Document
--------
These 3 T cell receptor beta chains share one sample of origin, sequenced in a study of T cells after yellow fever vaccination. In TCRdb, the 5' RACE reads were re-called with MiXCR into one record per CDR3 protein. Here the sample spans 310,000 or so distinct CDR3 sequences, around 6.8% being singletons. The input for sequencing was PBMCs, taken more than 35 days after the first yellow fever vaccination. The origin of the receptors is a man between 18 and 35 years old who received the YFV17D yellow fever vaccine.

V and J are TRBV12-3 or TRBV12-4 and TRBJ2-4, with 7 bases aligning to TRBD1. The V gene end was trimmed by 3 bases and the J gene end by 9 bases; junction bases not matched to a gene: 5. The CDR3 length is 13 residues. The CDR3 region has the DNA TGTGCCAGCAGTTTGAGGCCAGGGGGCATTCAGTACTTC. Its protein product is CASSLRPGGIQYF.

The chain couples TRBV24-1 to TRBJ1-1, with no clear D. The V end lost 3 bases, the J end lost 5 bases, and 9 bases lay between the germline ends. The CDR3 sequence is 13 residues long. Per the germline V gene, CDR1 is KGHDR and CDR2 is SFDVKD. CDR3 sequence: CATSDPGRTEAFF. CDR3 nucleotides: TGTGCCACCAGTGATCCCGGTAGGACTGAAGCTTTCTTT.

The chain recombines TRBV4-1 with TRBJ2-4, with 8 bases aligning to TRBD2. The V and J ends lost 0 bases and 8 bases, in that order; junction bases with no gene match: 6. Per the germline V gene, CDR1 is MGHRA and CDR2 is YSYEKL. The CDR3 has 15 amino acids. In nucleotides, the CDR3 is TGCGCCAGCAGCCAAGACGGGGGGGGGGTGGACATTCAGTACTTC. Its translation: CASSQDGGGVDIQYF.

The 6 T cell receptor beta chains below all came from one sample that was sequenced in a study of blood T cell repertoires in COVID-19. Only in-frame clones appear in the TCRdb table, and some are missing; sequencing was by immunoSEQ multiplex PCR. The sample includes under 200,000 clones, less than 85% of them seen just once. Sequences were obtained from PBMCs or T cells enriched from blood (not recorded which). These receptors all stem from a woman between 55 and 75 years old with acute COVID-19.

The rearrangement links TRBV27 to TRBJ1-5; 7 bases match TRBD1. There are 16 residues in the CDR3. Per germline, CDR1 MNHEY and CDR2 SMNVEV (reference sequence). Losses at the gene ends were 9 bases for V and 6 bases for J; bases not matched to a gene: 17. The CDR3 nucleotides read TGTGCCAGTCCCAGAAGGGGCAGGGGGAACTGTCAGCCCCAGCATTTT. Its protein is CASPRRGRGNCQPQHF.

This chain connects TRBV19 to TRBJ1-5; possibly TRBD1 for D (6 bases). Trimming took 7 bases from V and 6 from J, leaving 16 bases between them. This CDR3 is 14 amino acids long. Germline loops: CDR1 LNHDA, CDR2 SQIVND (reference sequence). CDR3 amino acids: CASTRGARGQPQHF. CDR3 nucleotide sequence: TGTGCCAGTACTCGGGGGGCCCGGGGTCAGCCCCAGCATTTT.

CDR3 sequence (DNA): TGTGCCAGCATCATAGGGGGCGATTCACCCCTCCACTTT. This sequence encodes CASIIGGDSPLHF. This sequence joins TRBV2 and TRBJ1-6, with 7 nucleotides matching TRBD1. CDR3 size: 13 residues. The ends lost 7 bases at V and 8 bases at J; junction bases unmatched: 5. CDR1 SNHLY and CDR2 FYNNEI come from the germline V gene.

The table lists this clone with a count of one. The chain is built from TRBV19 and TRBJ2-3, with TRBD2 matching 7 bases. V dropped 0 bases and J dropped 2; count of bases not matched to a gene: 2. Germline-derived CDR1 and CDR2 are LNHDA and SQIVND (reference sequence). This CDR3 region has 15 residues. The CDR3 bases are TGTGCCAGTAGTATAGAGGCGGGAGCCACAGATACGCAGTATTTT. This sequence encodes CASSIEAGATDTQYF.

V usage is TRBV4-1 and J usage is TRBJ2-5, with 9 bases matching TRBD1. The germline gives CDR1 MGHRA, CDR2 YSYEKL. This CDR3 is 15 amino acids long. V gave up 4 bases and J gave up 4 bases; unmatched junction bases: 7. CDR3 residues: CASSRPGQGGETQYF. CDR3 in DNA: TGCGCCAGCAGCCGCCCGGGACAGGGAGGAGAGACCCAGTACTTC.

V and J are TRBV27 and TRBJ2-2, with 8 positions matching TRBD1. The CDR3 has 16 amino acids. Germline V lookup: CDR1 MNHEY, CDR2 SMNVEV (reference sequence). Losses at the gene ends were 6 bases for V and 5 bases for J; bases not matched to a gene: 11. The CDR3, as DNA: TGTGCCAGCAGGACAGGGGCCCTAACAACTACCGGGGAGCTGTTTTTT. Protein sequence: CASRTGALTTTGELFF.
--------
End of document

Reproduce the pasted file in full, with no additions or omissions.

These 3 T cell receptor beta chains share one sample of origin, sequenced in a study of T cells after yellow fever vaccination. In TCRdb, the 5' RACE reads were re-called with MiXCR into one record per CDR3 protein. Here the sample spans 310,000 or so distinct CDR3 sequences, around 6.8% being singletons. The input for sequencing was PBMCs, taken more than 35 days after the first yellow fever vaccination. The origin of the receptors is a man between 18 and 35 years old who received the YFV17D yellow fever vaccine.

V and J are TRBV12-3 or TRBV12-4 and TRBJ2-4, with 7 bases aligning to TRBD1. The V gene end was trimmed by 3 bases and the J gene end by 9 bases; junction bases not matched to a gene: 5. The CDR3 length is 13 residues. The CDR3 region has the DNA TGTGCCAGCAGTTTGAGGCCAGGGGGCATTCAGTACTTC. Its protein product is CASSLRPGGIQYF.

The chain couples TRBV24-1 to TRBJ1-1, with no clear D. The V end lost 3 bases, the J end lost 5 bases, and 9 bases lay between the germline ends. The CDR3 sequence is 13 residues long. Per the germline V gene, CDR1 is KGHDR and CDR2 is SFDVKD. CDR3 sequence: CATSDPGRTEAFF. CDR3 nucleotides: TGTGCCACCAGTGATCCCGGTAGGACTGAAGCTTTCTTT.

The chain recombines TRBV4-1 with TRBJ2-4, with 8 bases aligning to TRBD2. The V and J ends lost 0 bases and 8 bases, in that order; junction bases with no gene match: 6. Per the germline V gene, CDR1 is MGHRA and CDR2 is YSYEKL. The CDR3 has 15 amino acids. In nucleotides, the CDR3 is TGCGCCAGCAGCCAAGACGGGGGGGGGGTGGACATTCAGTACTTC. Its translation: CASSQDGGGVDIQYF.

The 6 T cell receptor beta chains below all came from one sample that was sequenced in a study of blood T cell repertoires in COVID-19. Only in-frame clones appear in the TCRdb table, and some are missing; sequencing was by immunoSEQ multiplex PCR. The sample includes under 200,000 clones, less than 85% of them seen just once. Sequences were obtained from PBMCs or T cells enriched from blood (not recorded which). These receptors all stem from a woman between 55 and 75 years old with acute COVID-19.

The rearrangement links TRBV27 to TRBJ1-5; 7 bases match TRBD1. There are 16 residues in the CDR3. Per germline, CDR1 MNHEY and CDR2 SMNVEV (reference sequence). Losses at the gene ends were 9 bases for V and 6 bases for J; bases not matched to a gene: 17. The CDR3 nucleotides read TGTGCCAGTCCCAGAAGGGGCAGGGGGAACTGTCAGCCCCAGCATTTT. Its protein is CASPRRGRGNCQPQHF.

This chain connects TRBV19 to TRBJ1-5; possibly TRBD1 for D (6 bases). Trimming took 7 bases from V and 6 from J, leaving 16 bases between them. This CDR3 is 14 amino acids long. Germline loops: CDR1 LNHDA, CDR2 SQIVND (reference sequence). CDR3 amino acids: CASTRGARGQPQHF. CDR3 nucleotide sequence: TGTGCCAGTACTCGGGGGGCCCGGGGTCAGCCCCAGCATTTT.

CDR3 sequence (DNA): TGTGCCAGCATCATAGGGGGCGATTCACCCCTCCACTTT. This sequence encodes CASIIGGDSPLHF. This sequence joins TRBV2 and TRBJ1-6, with 7 nucleotides matching TRBD1. CDR3 size: 13 residues. The ends lost 7 bases at V and 8 bases at J; junction bases unmatched: 5. CDR1 SNHLY and CDR2 FYNNEI come from the germline V gene.

The table lists this clone with a count of one. The chain is built from TRBV19 and TRBJ2-3, with TRBD2 matching 7 bases. V dropped 0 bases and J dropped 2; count of bases not matched to a gene: 2. Germline-derived CDR1 and CDR2 are LNHDA and SQIVND (reference sequence). This CDR3 region has 15 residues. The CDR3 bases are TGTGCCAGTAGTATAGAGGCGGGAGCCACAGATACGCAGTATTTT. This sequence encodes CASSIEAGATDTQYF.

V usage is TRBV4-1 and J usage is TRBJ2-5, with 9 bases matching TRBD1. The germline gives CDR1 MGHRA, CDR2 YSYEKL. This CDR3 is 15 amino acids long. V gave up 4 bases and J gave up 4 bases; unmatched junction bases: 7. CDR3 residues: CASSRPGQGGETQYF. CDR3 in DNA: TGCGCCAGCAGCCGCCCGGGACAGGGAGGAGAGACCCAGTACTTC.

V and J are TRBV27 and TRBJ2-2, with 8 positions matching TRBD1. The CDR3 has 16 amino acids. Germline V lookup: CDR1 MNHEY, CDR2 SMNVEV (reference sequence). Losses at the gene ends were 6 bases for V and 5 bases for J; bases not matched to a gene: 11. The CDR3, as DNA: TGTGCCAGCAGGACAGGGGCCCTAACAACTACCGGGGAGCTGTTTTTT. Protein sequence: CASRTGALTTTGELFF.